Photo: Stephen A. Arce/ASP, Inc.

LaJoie Continues Impressive Showing in Atlanta

By Luis Torres, Staff Writer

Atlanta Motor Speedway has become a NASCAR Cup Series venue Corey LaJoie can shine on a regular basis.

Since the 1.5-mile circuit became a superspeedway last year, the Spire Motorsports driver has become a frequent contender for strong results. More so, being in the hunt for the win when it mattered most.

Although LaJoie’s No. 7 Celsius Chevrolet Camaro didn’t lead a single lap compared to 19 laps last summer when he was two laps away from victory, he improved his career-best Cup result of fifth last March by a single position.

Therefore, Sunday’s Ambetter Health 400 continued his best season start of his career as he left Atlanta 14th in points.

Jokingly, LaJoie posted a video on social media before the race that his chances of capturing the elusive Cup win increased for one reason. The reason was that he didn’t have to deal with Chase Elliott, who remains out due to a fractured tibia.

Last July, it was Elliott who blocked LaJoie’s run for the win which created a multi-car accident on the final lap, relegating LaJoie to a heartbreaking 22nd place finish.

A year later, such moment is banter chat between LaJoie and Elliott.

Once the 260-lap contest progressed, the race became a Ford fest with Joey Logano dominating much of the afternoon. LaJoie would make his move coming to the white flag as he was running in sixth, sandwiched between Logano and Tyler Reddick.

LaJoie would duck below Logano on the bottom and began working together in order to dethrone leader Brad Keselowski. Once Keselowski blocked Logano, the latter moved up a lane while LaJoie stayed on the bottom and drafted with Keselowski.

However, a huge draft by Christopher Bell propelled Logano out front on the backstretch, sealing the deal for the two-time Cup Series champion. All LaJoie can do was see another Atlanta win slip away as he eked out Reddick for fourth.

“I hope (Logano) gives me a shout-out for pushing him,” said LaJoie after the race. “I gave him a good shot there at the end. I was probably fourth or fifth in the top lane there. I had an opportunity to get down and as soon as I didn’t take it, I was like – man that was the race.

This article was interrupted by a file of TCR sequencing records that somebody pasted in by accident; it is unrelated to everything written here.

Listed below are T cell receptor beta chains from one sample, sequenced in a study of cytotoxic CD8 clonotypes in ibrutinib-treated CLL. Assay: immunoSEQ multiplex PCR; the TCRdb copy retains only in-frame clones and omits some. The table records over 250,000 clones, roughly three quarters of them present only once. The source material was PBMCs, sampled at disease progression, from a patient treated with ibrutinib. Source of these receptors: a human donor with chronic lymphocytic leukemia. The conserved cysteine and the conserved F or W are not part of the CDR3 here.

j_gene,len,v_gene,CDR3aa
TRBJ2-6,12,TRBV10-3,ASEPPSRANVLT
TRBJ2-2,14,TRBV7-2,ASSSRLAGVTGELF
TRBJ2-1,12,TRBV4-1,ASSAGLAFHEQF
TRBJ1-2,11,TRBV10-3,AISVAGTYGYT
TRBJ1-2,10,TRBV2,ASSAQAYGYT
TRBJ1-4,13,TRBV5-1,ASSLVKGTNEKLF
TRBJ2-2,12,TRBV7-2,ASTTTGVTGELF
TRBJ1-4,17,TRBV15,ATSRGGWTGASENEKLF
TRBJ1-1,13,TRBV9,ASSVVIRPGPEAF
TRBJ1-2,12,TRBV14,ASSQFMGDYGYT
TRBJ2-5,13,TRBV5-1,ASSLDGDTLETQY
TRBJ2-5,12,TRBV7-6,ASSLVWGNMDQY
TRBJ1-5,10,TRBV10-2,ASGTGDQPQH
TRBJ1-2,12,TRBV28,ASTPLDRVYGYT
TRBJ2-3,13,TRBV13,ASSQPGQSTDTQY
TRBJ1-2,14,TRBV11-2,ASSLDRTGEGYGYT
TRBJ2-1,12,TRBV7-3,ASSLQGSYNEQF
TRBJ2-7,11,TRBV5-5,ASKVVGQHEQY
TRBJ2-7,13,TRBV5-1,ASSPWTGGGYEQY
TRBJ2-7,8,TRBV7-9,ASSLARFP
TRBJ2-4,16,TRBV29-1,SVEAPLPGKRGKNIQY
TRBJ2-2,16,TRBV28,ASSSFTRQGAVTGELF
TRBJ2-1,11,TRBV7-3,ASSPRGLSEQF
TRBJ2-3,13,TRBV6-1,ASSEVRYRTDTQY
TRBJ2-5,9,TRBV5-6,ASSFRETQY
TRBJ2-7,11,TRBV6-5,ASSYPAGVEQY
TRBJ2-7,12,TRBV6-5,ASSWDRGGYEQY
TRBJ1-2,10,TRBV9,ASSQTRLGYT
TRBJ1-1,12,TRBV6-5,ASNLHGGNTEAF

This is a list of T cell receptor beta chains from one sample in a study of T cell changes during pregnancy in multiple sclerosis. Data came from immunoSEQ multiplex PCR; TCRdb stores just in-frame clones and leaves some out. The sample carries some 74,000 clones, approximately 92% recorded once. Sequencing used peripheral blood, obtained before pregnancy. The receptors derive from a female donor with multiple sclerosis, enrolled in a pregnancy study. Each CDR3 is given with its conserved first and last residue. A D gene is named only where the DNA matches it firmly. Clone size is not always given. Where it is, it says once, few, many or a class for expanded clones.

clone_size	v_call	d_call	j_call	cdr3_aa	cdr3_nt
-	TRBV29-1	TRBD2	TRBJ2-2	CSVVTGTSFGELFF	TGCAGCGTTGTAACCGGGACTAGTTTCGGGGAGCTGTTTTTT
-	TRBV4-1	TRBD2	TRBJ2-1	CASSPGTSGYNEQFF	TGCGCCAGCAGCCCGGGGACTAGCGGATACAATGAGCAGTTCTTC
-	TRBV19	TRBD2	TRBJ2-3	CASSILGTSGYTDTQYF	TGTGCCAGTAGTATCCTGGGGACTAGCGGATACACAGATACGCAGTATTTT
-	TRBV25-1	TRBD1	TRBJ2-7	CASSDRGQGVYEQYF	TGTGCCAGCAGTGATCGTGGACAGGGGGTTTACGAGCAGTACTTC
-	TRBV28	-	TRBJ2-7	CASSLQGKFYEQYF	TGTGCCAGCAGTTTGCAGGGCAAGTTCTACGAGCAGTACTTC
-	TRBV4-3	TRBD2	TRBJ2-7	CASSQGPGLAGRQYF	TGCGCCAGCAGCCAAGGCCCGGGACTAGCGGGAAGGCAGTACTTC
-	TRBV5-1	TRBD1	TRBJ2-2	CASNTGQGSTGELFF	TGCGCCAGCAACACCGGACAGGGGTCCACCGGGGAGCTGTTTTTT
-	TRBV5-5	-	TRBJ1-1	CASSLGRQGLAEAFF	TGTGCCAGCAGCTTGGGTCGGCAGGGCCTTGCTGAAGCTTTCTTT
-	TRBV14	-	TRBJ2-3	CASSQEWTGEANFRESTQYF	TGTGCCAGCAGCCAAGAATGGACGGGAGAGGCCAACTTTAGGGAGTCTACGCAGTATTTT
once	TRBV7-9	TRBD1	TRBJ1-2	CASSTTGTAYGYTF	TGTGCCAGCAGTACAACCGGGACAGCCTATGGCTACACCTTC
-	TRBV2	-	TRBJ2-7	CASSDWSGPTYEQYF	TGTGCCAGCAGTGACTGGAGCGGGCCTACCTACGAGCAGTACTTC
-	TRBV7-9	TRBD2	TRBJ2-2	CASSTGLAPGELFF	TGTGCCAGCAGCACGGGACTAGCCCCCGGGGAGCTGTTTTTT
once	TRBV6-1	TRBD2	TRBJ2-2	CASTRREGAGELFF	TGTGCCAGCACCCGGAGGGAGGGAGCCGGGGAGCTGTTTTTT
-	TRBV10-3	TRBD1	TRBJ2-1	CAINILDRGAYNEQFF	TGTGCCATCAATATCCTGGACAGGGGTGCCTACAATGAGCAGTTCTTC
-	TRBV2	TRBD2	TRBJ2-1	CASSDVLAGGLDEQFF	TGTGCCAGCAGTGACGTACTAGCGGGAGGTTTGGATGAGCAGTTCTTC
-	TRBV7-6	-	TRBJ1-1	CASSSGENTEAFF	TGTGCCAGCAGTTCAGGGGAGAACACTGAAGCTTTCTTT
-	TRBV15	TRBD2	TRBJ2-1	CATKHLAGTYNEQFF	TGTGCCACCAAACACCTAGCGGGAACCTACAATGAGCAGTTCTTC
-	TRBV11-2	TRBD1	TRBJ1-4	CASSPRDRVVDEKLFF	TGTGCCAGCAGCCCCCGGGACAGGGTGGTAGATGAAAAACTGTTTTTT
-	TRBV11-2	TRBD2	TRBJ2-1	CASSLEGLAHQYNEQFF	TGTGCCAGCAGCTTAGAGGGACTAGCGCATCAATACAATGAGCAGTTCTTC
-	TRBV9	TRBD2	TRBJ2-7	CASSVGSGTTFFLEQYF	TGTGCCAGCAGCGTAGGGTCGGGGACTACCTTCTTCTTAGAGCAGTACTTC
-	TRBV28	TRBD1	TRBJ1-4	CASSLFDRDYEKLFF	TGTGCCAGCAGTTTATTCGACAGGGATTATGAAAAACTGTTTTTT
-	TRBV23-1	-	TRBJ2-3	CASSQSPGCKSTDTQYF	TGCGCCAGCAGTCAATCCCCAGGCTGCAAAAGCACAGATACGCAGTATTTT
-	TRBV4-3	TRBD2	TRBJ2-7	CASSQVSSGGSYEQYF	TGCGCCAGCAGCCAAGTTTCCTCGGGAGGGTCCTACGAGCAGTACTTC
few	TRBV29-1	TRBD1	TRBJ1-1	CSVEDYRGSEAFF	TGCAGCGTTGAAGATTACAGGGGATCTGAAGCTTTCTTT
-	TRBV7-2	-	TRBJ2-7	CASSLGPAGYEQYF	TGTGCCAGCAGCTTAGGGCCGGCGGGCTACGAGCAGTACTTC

“That was probably with 18 or 20 to go. That’s why these guys make millions of dollars. They’re pretty good and know where to put their car. Fourth-place is a solid day for the No. 7 Celsius Chevy team.”

During the post-race conference, Logano praised LaJoie for giving him a tremendous push that formulated his path to victory. He added more on how he’s progressed as a competitor over the years, especially in Atlanta.

“It’s a great day for him. Shoot, he almost won the race here last time. I don’t think any of us are surprised by it. When the race was coming towards the end, Oh, there he is. Where has he been all day? Corey just kind of popped up there,” said Logano.

“Obviously (Spire) given him a really good race car, good-handling race car, that can go fast and be able to allow him to make some moves on the racetrack.

“He made some good moves there towards the end. Obviously he got himself a good spot. He had the run. If he went underneath me, he’s probably not winning the race, right? His best chance was to give me the shot there.

“It worked out well. Another kid that raced out there with me when we were kids, right? Now we’re working together out there on the racetrack. Pretty cool.”

Already after three races under the new configuration and surface, the track is showing tremendous wear and bumps. Something LaJoie noted where Atlanta may end up becoming a handling-based superspeedway, similar to Daytona International Speedway.

“I think as this track gets a little more wear and abrasiveness to it, it’s going to be like old Daytona,” said LaJoie. “Where you’re bumping and sliding around, and your car has to be fast. I felt like the track lost 10 to 15 percent of grip from last year, so handling was a big thing.

“You could really drive or push if you wanted to, or you could be sideways. Our Chevy drove great. We were able to pick the right lanes at the right time, just a little short.”

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From the Pacific Northwest, Luis is a University of Idaho graduate with a Bachelor's degree in Broadcasting and Digital Media and a three-time National Motorsports Press Association award winner in photography. Ever since watching the 2003 Daytona 500, being involved in auto racing is all he's ever dreamed of doing. Over the years, Luis has focused on writing, video and photography with ambitions of having his work recognized.